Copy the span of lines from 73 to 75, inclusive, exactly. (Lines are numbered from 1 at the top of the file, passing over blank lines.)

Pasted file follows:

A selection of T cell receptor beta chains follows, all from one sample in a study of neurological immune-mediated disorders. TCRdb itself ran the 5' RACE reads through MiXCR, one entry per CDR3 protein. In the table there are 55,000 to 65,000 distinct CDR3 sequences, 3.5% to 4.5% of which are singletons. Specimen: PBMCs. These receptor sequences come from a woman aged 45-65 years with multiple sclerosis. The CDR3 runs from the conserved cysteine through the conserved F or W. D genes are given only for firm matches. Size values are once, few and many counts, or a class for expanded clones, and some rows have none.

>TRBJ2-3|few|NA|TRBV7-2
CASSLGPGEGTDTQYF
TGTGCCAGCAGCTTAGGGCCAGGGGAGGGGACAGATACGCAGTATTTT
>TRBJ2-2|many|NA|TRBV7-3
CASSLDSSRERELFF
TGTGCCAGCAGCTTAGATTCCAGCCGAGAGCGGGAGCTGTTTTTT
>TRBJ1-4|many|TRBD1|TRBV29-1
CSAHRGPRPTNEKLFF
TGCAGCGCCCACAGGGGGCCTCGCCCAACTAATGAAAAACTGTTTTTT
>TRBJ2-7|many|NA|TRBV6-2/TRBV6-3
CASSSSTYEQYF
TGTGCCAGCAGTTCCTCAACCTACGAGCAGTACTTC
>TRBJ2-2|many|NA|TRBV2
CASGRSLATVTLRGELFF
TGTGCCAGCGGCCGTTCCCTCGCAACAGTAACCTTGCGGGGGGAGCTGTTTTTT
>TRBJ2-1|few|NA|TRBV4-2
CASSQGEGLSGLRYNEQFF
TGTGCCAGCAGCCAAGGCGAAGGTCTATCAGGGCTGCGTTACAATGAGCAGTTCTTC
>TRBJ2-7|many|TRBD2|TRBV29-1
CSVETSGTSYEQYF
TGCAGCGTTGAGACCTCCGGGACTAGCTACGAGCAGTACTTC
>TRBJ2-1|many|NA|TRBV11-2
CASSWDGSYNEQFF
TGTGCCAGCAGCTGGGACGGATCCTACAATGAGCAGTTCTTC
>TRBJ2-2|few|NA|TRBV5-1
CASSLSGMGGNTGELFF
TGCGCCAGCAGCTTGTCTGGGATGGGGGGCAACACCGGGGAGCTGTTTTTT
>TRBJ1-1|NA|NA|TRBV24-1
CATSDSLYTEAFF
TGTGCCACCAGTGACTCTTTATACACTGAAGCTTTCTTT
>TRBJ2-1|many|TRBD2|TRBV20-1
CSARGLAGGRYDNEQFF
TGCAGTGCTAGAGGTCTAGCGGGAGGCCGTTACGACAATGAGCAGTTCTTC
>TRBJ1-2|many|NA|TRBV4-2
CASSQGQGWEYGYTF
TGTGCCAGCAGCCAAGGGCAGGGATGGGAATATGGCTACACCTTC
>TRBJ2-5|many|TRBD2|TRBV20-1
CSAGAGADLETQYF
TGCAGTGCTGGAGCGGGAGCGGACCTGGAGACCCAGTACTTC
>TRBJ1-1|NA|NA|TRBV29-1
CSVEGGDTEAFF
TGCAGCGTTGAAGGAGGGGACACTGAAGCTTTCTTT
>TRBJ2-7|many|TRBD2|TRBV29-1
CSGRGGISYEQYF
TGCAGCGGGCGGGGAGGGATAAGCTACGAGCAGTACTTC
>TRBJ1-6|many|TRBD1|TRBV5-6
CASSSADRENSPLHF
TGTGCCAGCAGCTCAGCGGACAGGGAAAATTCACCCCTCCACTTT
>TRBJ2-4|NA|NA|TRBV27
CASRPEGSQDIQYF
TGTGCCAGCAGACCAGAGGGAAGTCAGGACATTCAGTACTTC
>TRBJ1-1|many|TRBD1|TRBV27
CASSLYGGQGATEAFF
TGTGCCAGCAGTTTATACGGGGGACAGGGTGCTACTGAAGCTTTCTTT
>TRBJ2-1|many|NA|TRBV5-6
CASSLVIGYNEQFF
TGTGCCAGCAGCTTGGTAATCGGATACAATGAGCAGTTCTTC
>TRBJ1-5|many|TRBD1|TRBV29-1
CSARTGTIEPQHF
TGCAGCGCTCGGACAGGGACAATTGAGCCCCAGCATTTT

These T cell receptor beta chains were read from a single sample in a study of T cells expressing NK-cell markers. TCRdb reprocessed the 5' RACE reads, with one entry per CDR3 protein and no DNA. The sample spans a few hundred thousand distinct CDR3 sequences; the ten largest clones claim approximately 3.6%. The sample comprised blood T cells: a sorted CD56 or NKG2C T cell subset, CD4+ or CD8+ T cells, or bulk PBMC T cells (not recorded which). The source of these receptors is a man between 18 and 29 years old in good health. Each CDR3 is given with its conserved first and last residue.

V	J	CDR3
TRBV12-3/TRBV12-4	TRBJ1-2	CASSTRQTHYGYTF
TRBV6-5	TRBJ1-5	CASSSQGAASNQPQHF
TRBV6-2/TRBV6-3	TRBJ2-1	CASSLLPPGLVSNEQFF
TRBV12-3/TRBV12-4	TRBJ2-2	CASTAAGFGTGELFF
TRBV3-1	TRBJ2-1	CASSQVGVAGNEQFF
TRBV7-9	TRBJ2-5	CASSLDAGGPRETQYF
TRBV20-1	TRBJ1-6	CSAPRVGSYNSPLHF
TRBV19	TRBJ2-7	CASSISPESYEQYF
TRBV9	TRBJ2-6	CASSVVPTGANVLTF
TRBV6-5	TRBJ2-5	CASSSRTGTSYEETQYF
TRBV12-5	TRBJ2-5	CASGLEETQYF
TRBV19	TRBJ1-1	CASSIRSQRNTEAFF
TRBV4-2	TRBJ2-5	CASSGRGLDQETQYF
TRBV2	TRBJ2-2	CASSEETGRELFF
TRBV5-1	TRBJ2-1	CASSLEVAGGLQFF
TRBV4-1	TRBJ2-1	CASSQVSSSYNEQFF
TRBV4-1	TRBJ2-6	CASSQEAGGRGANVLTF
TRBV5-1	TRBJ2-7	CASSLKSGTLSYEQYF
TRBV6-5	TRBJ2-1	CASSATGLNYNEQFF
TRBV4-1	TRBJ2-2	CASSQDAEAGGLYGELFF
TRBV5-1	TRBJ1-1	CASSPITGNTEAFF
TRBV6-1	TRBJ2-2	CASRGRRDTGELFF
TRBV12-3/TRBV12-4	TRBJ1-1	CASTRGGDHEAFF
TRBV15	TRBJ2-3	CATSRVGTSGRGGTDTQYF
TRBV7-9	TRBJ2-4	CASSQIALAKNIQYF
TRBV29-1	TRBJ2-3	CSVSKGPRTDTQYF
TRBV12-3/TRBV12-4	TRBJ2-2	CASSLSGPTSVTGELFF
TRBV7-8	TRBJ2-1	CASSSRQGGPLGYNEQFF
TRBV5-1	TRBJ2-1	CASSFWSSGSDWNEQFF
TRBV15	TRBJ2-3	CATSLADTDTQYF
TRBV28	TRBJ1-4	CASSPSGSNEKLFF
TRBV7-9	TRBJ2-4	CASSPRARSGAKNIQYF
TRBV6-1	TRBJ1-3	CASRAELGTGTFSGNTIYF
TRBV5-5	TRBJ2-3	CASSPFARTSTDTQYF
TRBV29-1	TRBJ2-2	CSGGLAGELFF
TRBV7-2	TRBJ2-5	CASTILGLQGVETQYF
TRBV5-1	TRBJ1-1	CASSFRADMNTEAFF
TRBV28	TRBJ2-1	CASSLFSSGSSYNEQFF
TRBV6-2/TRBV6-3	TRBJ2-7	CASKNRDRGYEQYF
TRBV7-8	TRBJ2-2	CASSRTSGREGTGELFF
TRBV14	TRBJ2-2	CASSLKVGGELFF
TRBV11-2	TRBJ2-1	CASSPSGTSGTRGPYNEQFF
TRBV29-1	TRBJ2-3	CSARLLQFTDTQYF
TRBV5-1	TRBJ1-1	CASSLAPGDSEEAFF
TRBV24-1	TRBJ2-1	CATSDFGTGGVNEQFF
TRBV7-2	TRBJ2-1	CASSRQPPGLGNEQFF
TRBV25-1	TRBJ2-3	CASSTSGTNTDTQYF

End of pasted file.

TRBV6-5	TRBJ2-5	CASSSRTGTSYEETQYF
TRBV12-5	TRBJ2-5	CASGLEETQYF
TRBV19	TRBJ1-1	CASSIRSQRNTEAFF